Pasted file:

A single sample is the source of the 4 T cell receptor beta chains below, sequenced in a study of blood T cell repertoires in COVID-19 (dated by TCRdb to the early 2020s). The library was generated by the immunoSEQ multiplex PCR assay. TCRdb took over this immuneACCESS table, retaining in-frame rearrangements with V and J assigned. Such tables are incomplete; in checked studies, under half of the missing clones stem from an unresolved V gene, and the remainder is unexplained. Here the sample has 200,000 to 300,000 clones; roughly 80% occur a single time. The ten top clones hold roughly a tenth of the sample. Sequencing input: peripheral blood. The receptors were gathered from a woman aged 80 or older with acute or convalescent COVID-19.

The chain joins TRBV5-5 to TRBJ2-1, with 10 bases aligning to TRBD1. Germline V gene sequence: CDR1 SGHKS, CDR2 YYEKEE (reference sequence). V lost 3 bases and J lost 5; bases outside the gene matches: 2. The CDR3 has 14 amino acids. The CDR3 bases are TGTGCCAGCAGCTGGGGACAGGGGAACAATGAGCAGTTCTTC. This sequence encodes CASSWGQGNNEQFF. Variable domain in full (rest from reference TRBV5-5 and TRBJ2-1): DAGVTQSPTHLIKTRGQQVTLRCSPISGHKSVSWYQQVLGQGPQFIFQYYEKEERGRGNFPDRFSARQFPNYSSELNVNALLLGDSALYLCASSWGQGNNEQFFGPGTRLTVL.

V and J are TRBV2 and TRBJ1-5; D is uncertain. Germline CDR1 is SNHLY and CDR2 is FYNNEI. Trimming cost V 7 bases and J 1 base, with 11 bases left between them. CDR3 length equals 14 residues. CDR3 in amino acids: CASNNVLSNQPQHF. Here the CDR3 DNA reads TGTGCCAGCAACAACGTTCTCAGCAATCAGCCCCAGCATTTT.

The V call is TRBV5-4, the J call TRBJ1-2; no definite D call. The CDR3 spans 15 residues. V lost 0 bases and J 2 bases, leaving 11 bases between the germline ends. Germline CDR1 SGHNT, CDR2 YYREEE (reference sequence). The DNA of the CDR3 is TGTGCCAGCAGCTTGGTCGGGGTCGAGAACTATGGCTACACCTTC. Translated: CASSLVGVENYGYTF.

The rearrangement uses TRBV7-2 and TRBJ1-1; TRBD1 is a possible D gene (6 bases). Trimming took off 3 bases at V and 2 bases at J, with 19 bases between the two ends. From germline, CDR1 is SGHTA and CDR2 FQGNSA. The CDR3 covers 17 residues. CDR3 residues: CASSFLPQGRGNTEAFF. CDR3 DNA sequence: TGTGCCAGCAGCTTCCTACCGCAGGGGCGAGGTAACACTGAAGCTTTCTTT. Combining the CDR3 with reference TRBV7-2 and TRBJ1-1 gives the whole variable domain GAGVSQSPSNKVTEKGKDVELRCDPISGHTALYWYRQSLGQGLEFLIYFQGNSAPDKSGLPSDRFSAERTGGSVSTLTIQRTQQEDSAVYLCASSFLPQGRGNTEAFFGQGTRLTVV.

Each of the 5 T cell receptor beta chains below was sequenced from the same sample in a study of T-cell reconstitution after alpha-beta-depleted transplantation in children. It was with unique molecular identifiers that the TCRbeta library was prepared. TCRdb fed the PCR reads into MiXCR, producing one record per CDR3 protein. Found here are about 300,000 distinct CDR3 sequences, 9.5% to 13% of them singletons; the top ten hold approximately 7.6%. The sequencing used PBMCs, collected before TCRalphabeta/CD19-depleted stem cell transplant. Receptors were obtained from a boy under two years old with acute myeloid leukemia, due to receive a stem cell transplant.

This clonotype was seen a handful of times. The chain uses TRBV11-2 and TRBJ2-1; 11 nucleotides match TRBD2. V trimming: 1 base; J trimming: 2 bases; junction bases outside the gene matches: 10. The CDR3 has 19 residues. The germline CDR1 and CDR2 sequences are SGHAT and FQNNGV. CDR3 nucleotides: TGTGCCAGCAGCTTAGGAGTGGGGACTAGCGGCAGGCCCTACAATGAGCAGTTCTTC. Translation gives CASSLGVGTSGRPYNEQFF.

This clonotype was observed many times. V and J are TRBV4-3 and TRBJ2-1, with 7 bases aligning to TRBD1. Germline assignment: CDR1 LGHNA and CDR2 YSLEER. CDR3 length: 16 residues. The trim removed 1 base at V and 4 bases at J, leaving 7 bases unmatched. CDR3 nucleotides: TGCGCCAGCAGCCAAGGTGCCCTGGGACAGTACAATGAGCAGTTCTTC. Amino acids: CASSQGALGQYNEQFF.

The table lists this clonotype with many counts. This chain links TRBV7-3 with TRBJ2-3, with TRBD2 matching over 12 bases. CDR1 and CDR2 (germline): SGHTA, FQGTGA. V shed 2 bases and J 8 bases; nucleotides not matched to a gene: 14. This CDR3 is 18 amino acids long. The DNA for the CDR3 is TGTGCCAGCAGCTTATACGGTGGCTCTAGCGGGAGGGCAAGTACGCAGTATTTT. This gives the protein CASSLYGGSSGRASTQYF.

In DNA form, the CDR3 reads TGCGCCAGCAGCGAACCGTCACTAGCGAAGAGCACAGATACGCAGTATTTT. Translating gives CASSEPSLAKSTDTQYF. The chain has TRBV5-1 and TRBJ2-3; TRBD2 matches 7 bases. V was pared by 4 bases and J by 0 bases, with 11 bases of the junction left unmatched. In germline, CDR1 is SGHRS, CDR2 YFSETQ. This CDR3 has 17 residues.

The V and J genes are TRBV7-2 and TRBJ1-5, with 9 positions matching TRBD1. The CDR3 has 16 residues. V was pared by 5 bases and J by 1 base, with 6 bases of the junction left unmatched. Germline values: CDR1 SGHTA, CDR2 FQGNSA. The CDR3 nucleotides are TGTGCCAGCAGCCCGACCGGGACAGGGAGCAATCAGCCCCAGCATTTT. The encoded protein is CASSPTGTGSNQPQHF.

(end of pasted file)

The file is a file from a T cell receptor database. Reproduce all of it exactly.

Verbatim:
A single sample is the source of the 4 T cell receptor beta chains below, sequenced in a study of blood T cell repertoires in COVID-19 (dated by TCRdb to the early 2020s). The library was generated by the immunoSEQ multiplex PCR assay. TCRdb took over this immuneACCESS table, retaining in-frame rearrangements with V and J assigned. Such tables are incomplete; in checked studies, under half of the missing clones stem from an unresolved V gene, and the remainder is unexplained. Here the sample has 200,000 to 300,000 clones; roughly 80% occur a single time. The ten top clones hold roughly a tenth of the sample. Sequencing input: peripheral blood. The receptors were gathered from a woman aged 80 or older with acute or convalescent COVID-19.

The chain joins TRBV5-5 to TRBJ2-1, with 10 bases aligning to TRBD1. Germline V gene sequence: CDR1 SGHKS, CDR2 YYEKEE (reference sequence). V lost 3 bases and J lost 5; bases outside the gene matches: 2. The CDR3 has 14 amino acids. The CDR3 bases are TGTGCCAGCAGCTGGGGACAGGGGAACAATGAGCAGTTCTTC. This sequence encodes CASSWGQGNNEQFF. Variable domain in full (rest from reference TRBV5-5 and TRBJ2-1): DAGVTQSPTHLIKTRGQQVTLRCSPISGHKSVSWYQQVLGQGPQFIFQYYEKEERGRGNFPDRFSARQFPNYSSELNVNALLLGDSALYLCASSWGQGNNEQFFGPGTRLTVL.

V and J are TRBV2 and TRBJ1-5; D is uncertain. Germline CDR1 is SNHLY and CDR2 is FYNNEI. Trimming cost V 7 bases and J 1 base, with 11 bases left between them. CDR3 length equals 14 residues. CDR3 in amino acids: CASNNVLSNQPQHF. Here the CDR3 DNA reads TGTGCCAGCAACAACGTTCTCAGCAATCAGCCCCAGCATTTT.

The V call is TRBV5-4, the J call TRBJ1-2; no definite D call. The CDR3 spans 15 residues. V lost 0 bases and J 2 bases, leaving 11 bases between the germline ends. Germline CDR1 SGHNT, CDR2 YYREEE (reference sequence). The DNA of the CDR3 is TGTGCCAGCAGCTTGGTCGGGGTCGAGAACTATGGCTACACCTTC. Translated: CASSLVGVENYGYTF.

The rearrangement uses TRBV7-2 and TRBJ1-1; TRBD1 is a possible D gene (6 bases). Trimming took off 3 bases at V and 2 bases at J, with 19 bases between the two ends. From germline, CDR1 is SGHTA and CDR2 FQGNSA. The CDR3 covers 17 residues. CDR3 residues: CASSFLPQGRGNTEAFF. CDR3 DNA sequence: TGTGCCAGCAGCTTCCTACCGCAGGGGCGAGGTAACACTGAAGCTTTCTTT. Combining the CDR3 with reference TRBV7-2 and TRBJ1-1 gives the whole variable domain GAGVSQSPSNKVTEKGKDVELRCDPISGHTALYWYRQSLGQGLEFLIYFQGNSAPDKSGLPSDRFSAERTGGSVSTLTIQRTQQEDSAVYLCASSFLPQGRGNTEAFFGQGTRLTVV.

Each of the 5 T cell receptor beta chains below was sequenced from the same sample in a study of T-cell reconstitution after alpha-beta-depleted transplantation in children. It was with unique molecular identifiers that the TCRbeta library was prepared. TCRdb fed the PCR reads into MiXCR, producing one record per CDR3 protein. Found here are about 300,000 distinct CDR3 sequences, 9.5% to 13% of them singletons; the top ten hold approximately 7.6%. The sequencing used PBMCs, collected before TCRalphabeta/CD19-depleted stem cell transplant. Receptors were obtained from a boy under two years old with acute myeloid leukemia, due to receive a stem cell transplant.

This clonotype was seen a handful of times. The chain uses TRBV11-2 and TRBJ2-1; 11 nucleotides match TRBD2. V trimming: 1 base; J trimming: 2 bases; junction bases outside the gene matches: 10. The CDR3 has 19 residues. The germline CDR1 and CDR2 sequences are SGHAT and FQNNGV. CDR3 nucleotides: TGTGCCAGCAGCTTAGGAGTGGGGACTAGCGGCAGGCCCTACAATGAGCAGTTCTTC. Translation gives CASSLGVGTSGRPYNEQFF.

This clonotype was observed many times. V and J are TRBV4-3 and TRBJ2-1, with 7 bases aligning to TRBD1. Germline assignment: CDR1 LGHNA and CDR2 YSLEER. CDR3 length: 16 residues. The trim removed 1 base at V and 4 bases at J, leaving 7 bases unmatched. CDR3 nucleotides: TGCGCCAGCAGCCAAGGTGCCCTGGGACAGTACAATGAGCAGTTCTTC. Amino acids: CASSQGALGQYNEQFF.

The table lists this clonotype with many counts. This chain links TRBV7-3 with TRBJ2-3, with TRBD2 matching over 12 bases. CDR1 and CDR2 (germline): SGHTA, FQGTGA. V shed 2 bases and J 8 bases; nucleotides not matched to a gene: 14. This CDR3 is 18 amino acids long. The DNA for the CDR3 is TGTGCCAGCAGCTTATACGGTGGCTCTAGCGGGAGGGCAAGTACGCAGTATTTT. This gives the protein CASSLYGGSSGRASTQYF.

In DNA form, the CDR3 reads TGCGCCAGCAGCGAACCGTCACTAGCGAAGAGCACAGATACGCAGTATTTT. Translating gives CASSEPSLAKSTDTQYF. The chain has TRBV5-1 and TRBJ2-3; TRBD2 matches 7 bases. V was pared by 4 bases and J by 0 bases, with 11 bases of the junction left unmatched. In germline, CDR1 is SGHRS, CDR2 YFSETQ. This CDR3 has 17 residues.

The V and J genes are TRBV7-2 and TRBJ1-5, with 9 positions matching TRBD1. The CDR3 has 16 residues. V was pared by 5 bases and J by 1 base, with 6 bases of the junction left unmatched. Germline values: CDR1 SGHTA, CDR2 FQGNSA. The CDR3 nucleotides are TGTGCCAGCAGCCCGACCGGGACAGGGAGCAATCAGCCCCAGCATTTT. The encoded protein is CASSPTGTGSNQPQHF.